The Kuba people inhabit the area south of the Kasai River.  Although the Kuba have some two dozen mask types, those still in use today are mostly the three royal masks, whose use is reserved to those given permission by the quasi-divine king (nyimi). These are danced mainly as a form of entertainment reinforcing the status of the royalty and at chiefly funerals.  The adult initiation (mukanda) masks are now rarely used in Kuba society. This specific mask is of an unknown type.

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REGION: Africa
COUNTRY: Democratic Republic of Congo (Belgian Congo)
YEAR PRINTED: 1948
VALUE: 8 francs

This stamp was issued by the Belgian colonial government in Congo in 1948. It depicts the mwashamboy or ngadia mwash mask of the Kuba people. The mask represents the original queen of the Kuba Kingdom and is one of three royal masks used in an historical dance drama, along with masks of the king and the king’s brother.

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REGION: Africa
COUNTRY: Democratic Republic of Congo (Zaire)
YEAR PRINTED: 1977
VALUE: 0.25 zaire

This stamp was issued by the government of Zaire, now called the Democratic Republic of Congo, in 1977 as one of a set of six celebrating the dance masks of the region. This stamp depicts a mask of the Kuba people.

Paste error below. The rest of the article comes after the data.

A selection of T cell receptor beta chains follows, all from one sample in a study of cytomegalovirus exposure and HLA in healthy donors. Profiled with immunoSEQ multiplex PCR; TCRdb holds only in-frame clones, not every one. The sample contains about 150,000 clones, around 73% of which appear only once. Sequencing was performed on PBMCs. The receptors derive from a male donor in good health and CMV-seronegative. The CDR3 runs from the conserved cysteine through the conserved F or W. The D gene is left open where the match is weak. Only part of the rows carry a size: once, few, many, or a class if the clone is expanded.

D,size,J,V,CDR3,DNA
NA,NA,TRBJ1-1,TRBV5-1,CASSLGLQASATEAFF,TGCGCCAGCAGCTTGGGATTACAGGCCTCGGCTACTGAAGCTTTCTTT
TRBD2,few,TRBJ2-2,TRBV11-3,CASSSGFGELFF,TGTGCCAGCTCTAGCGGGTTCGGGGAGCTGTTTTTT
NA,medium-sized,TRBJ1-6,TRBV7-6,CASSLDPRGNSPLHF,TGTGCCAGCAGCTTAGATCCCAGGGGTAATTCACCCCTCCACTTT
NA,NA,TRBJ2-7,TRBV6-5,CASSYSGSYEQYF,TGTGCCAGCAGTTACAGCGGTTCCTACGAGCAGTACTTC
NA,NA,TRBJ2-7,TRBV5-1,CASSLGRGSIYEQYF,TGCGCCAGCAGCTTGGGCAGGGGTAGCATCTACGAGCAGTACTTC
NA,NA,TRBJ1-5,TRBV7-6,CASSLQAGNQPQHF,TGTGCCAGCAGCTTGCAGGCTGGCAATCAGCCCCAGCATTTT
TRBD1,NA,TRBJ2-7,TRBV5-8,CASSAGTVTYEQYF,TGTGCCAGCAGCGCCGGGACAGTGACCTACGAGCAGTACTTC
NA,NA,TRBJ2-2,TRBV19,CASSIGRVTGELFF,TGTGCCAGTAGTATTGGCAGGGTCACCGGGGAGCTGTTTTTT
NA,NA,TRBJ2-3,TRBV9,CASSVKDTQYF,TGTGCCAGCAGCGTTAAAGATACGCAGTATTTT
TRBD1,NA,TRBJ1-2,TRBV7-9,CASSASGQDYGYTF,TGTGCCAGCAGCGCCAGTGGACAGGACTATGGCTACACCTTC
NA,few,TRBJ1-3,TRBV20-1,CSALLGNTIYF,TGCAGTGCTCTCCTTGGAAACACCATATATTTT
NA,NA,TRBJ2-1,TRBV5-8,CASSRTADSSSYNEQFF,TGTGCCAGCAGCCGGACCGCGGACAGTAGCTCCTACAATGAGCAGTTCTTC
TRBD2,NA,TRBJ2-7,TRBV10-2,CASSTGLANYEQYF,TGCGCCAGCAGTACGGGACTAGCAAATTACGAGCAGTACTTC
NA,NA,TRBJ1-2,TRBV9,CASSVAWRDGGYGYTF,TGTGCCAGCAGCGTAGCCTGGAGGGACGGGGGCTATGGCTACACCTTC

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REGION: Africa
COUNTRY: Democratic Republic of Congo (Zaire)
YEAR PRINTED: 1977
VALUE: 0.20 zaire

This stamp was issued by the government of Zaire, now called the Democratic Republic of Congo, in 1977 as one of a set of six celebrating the dance masks of the region. This stamp depicts a mask of the Kuba people.

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REGION: Africa
COUNTRY: Democratic Republic of Congo (Zaire)
YEAR PRINTED: 1977
VALUE: 0.10 zaire

This stamp was issued by the government of Zaire, now called the Democratic Republic of Congo, in 1977 as one of a set of six celebrating the dance masks of the region. This stamp depicts an adult initiation mask of the Suku people.

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REGION: Africa
COUNTRY: Democratic Republic of Congo (Zaire)
YEAR PRINTED: 1977
VALUE: 0.07 zaire

This stamp was issued by the government of Zaire, now called the Democratic Republic of Congo, in 1977 as one of a set of six celebrating the dance masks of the region. This stamp depicts a mwana pwo mask of the Chokwe people.

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REGION: Africa
COUNTRY: Democratic Republic of Congo (Zaire)
YEAR PRINTED: 1977
VALUE: 0.05 zaire

This stamp was issued by the government of Zaire, now called the Democratic Republic of Congo, in 1977 as one of a set of six celebrating the dance masks of the region. This stamp depicts a mwana pwo mask of the Chokwe people.